# Homework Help: Lost at MIT probability

1. Oct 6, 2008

### Eidos

1. The problem statement, all variables and given/known data

You are lost in the campus of MIT, where the population is entirely composed of brilliant students and absent-minded professors. The students comprise two-thirds of the population,
and any one student gives a correct answer to a request for directions with probability $$\frac{3}{4}$$ (Assume answers to repeated questions are independent, even if the question and the person asked are the same.) If you ask a professor for directions, the answer is always false.

You ask a passer-by whether the exit from campus is East or West. The answer is East. What is the probability this is correct?

2. Relevant equations

$$P(A|B)=\frac{P(B|A)P(A)}{P(B)}$$ {Baye's Theorem}

$$P(A\cap B) = P(A)P(B)$$ {For independent events A and B}

$$P(A\cup B) = P(A)+P(B)-P(A\cap B)$$

3. The attempt at a solution
My approach was to use Baye's Theorem. The problem is that I dont have any prior probabilities.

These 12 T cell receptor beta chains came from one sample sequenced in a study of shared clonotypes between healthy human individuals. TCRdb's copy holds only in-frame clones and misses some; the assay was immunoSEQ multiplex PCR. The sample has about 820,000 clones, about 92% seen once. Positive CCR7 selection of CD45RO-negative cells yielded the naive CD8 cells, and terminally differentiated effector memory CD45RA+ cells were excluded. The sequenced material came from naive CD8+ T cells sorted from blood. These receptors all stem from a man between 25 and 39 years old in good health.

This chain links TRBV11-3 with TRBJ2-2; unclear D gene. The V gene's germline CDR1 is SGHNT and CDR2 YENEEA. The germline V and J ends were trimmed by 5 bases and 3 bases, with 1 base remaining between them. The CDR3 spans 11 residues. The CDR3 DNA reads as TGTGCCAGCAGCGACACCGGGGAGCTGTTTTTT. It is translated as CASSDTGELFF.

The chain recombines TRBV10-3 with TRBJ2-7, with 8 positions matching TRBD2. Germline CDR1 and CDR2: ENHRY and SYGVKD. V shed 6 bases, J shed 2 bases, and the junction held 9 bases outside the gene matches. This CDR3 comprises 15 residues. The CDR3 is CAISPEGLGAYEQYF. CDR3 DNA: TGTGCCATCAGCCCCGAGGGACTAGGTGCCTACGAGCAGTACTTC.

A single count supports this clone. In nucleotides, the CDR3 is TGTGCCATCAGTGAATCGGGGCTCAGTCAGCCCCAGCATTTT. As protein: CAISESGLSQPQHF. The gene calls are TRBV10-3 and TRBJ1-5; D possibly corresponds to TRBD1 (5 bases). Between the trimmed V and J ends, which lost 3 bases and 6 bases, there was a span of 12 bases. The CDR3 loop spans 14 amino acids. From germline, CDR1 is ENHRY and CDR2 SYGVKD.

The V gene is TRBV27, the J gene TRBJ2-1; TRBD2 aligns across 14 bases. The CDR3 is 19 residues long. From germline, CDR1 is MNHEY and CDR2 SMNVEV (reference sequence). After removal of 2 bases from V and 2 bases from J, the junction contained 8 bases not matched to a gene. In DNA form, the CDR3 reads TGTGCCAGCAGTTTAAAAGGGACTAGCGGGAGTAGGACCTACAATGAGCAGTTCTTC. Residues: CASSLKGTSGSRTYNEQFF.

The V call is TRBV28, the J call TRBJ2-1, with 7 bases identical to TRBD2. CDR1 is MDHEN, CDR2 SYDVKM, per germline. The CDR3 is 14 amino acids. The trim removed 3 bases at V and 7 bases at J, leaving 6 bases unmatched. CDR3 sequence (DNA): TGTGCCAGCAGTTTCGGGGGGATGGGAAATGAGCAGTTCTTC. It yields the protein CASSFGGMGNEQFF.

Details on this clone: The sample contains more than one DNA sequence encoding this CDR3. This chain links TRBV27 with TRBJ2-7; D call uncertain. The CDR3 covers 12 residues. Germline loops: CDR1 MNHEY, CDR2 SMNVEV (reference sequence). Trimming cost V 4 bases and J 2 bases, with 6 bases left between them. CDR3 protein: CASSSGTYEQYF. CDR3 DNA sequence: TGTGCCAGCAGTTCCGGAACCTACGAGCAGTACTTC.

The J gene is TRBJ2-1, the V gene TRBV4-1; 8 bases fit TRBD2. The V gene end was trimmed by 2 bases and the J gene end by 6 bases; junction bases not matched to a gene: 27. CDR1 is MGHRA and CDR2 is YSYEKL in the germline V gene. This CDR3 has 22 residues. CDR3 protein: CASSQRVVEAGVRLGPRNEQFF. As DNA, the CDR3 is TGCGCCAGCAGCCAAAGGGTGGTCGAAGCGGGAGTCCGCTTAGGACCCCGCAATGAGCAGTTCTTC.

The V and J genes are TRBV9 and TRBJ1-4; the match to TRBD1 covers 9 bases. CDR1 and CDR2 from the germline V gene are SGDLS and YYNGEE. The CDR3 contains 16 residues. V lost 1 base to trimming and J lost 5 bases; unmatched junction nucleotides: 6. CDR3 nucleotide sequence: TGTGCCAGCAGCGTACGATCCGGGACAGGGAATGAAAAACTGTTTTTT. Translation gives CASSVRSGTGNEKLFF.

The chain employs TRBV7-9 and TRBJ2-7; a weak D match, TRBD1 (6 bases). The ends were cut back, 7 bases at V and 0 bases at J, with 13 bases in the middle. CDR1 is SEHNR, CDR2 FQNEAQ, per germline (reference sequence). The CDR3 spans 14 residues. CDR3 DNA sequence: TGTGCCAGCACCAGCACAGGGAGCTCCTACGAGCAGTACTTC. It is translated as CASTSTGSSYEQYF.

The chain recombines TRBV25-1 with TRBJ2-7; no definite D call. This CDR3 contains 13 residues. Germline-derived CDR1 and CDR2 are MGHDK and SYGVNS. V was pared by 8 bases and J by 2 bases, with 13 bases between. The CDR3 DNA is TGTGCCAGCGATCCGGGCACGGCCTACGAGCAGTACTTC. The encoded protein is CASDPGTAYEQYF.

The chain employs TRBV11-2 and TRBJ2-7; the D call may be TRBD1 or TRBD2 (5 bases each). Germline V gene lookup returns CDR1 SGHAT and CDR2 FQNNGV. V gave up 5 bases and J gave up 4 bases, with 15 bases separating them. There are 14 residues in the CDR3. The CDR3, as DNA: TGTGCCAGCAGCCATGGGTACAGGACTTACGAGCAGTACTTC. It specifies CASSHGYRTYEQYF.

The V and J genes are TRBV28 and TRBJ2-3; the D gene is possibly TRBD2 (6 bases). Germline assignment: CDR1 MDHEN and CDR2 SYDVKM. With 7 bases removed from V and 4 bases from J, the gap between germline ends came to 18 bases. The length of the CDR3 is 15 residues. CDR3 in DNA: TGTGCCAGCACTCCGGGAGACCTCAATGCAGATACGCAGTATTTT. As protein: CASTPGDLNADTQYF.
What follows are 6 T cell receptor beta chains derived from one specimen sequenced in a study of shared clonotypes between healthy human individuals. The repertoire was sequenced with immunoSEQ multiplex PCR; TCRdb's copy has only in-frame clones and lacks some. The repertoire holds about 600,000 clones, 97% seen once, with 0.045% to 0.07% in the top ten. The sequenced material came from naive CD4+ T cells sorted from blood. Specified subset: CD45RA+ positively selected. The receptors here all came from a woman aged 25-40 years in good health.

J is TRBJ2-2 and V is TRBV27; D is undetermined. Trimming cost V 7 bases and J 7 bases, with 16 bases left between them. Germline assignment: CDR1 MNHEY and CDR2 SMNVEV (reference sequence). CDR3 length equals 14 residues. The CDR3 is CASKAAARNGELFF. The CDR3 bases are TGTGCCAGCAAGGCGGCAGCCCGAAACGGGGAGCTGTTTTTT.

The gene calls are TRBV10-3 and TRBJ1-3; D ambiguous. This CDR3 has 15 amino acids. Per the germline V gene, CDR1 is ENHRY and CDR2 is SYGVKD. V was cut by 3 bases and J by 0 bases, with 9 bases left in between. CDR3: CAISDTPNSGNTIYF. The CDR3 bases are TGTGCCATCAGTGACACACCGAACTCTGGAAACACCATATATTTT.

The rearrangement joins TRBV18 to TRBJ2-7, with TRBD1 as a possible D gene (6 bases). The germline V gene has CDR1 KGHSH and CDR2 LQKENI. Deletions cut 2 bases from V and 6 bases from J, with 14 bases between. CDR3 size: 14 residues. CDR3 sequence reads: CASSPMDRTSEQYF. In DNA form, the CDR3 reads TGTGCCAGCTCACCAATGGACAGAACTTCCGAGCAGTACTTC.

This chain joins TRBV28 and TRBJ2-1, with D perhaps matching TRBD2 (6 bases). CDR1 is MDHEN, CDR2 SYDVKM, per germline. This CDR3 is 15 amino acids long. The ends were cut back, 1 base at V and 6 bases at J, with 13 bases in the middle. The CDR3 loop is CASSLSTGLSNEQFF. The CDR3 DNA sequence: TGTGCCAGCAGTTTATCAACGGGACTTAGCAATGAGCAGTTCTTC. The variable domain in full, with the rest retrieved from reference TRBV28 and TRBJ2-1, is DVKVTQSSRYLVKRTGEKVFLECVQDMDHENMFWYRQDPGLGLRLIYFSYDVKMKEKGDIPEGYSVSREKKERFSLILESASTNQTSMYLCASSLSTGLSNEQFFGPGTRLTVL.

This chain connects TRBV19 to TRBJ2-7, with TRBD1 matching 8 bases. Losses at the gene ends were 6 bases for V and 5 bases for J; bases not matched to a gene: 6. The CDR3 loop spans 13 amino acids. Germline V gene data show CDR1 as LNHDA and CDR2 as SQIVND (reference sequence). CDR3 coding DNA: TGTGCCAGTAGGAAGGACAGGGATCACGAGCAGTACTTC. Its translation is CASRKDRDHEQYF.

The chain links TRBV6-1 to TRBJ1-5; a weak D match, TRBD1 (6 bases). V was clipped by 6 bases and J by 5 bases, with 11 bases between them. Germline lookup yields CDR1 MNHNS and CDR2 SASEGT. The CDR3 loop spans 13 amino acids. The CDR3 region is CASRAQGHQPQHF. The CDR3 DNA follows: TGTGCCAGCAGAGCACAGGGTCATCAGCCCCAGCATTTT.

Let P(P) be the probability that the person is a prof.
P(S) '' '' is a student.
P(E) '' '' answer is East.
P(T) " " correct answer is given.

Now

$$P(T|E) = \frac{P(E|T)P(T)}{P(E)}$$

with

$$P(T)=P(S \cap T \cup P \cap T)$$

and $$P(E) = 0.5$$.

Is this the right way to go about it?

As a heuristic, a later question says that if you ask the same person again, and they answer East, you need to show that the probability that East is True is 1/2.

Any points in the right direction would be most welcome

2. Oct 6, 2008

### montoyas7940

Using a tree might make this easy to solve.

P(student) * P(correct | student) = 2/3*3/4 = 6/12

P(student) * P(~correct | student) = 2/3*1/4 = 2/12

P(prof) * P(correct | prof) = 1/3*0 = 0

P(prof) * P(~correct | prof) = 1/3*1 = 4/12

Only one branch offers a correct answer since professors always answer incorrectly.